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A Child's Breakfast

The most important meal of the day, breakfast is literally a breaking of an overnight fast. Breakfast should provide energy and nutrients. Rich sources of fibre or protein are the best choices for breakfast as they provide a feeling of being full or satiated. The most common children’s breakfasts are grain-based; cereals and bread. So long as these are wholegrain options and not sugary, nutrient poor items these are good breakfast choices. In some cases meats may be included in breakfasts; typically these are heavily processed meats, deli cuts, bacon, sausage etc which contain preservatives and other ingredients that are best not given to small children. However, there is no reason why a warm dish of meat and vegetables is not a good breakfast, so long as the portion size is appropriate. In fact, it is generally suggested that the breakfast and lunch meals should be the heavier, larger meals of the day, with a lighter dinner. Other options such as eggs (preferably not fried) and egg dishes also make nutritious breakfasts. Fruits are also a healthy option, and can make an excellent breakfast when mixed with cereal or blended with cereal into a smoothie. In general, cereal with milk, or toast with a spread is simply the fastest, easiest and most convenient mid-week breakfast. Many working families simply do not have the time to cook up a breakfast during the week.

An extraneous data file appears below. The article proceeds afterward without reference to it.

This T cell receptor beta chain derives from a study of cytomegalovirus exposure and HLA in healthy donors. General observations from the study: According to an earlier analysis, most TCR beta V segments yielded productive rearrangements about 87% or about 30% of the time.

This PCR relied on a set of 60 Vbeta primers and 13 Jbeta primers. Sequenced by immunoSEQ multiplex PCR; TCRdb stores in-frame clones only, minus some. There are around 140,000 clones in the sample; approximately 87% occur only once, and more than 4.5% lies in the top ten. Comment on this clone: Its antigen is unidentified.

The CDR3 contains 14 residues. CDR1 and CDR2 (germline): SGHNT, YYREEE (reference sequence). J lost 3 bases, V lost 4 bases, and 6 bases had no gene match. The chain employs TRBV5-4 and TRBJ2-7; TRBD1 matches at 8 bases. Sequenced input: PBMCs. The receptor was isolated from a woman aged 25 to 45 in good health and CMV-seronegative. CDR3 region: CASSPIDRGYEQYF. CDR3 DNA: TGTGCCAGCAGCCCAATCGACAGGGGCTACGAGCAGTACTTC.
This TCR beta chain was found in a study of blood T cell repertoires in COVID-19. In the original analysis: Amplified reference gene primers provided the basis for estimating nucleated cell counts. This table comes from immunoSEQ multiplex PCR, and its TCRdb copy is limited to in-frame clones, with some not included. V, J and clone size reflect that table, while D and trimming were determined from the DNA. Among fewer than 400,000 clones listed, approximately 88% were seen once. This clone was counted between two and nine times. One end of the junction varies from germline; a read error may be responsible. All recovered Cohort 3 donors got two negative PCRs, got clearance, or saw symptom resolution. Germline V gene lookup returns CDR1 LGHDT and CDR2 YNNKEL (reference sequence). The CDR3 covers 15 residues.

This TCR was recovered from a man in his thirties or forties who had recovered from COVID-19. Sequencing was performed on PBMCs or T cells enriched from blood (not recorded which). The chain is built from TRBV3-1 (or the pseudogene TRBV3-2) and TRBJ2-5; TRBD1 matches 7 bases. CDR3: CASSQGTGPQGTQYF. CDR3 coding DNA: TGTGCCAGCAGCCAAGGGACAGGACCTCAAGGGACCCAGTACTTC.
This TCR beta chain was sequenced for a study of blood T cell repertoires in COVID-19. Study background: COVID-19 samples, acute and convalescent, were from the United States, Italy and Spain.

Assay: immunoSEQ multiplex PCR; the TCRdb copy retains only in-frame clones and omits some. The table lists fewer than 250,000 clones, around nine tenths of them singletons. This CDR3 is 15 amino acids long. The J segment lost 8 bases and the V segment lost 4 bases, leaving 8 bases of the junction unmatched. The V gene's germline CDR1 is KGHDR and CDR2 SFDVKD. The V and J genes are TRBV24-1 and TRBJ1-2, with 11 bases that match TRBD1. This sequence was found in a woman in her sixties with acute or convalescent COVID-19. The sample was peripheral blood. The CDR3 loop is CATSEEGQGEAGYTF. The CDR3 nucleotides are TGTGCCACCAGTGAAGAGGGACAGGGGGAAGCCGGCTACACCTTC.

Tips for nutritious children’s breakfasts:

  • Make sure cereals are whole wheat. Avoid sugary cereals which typically have little nutritional value and will leave a child hungry not long after the meal. Toast should also be wholegrain and not white. Good breakfast spreads include spreadable cheese and peanut butter. Honey is acceptable, but is high in simple sugars. If children like it, try offering it with peanut butter.
  • Avoid processed meats; they are typically high in salt, sugar and other preservatives and also in fat.
  • There is no reason why meat, warm vegetable or tofu dishes cant be served for breakfast if you have time. In western countries cereal has become the cultural norm for breakfast but in many countries other foods are eaten.
  • A smoothie of fruit blended with muesli and milk can make a great breakfast on the run.
  • Offer a fruit platter for children to choose items from.
  • Make interesting breakfasts, layered yoghurt, fruit and muesli, for example, or whole wheat pancakes with fresh berries.
  • Prepare the night before if you are able.
  • Try to make breakfast a main daily meal, along with lunch. Treat it as equally important as dinner.
  • Nutritious left-overs, like homemade pizza, can make good breakfasts if you are in a hurry.

 

 

Article by Staff of ACS Distance Education

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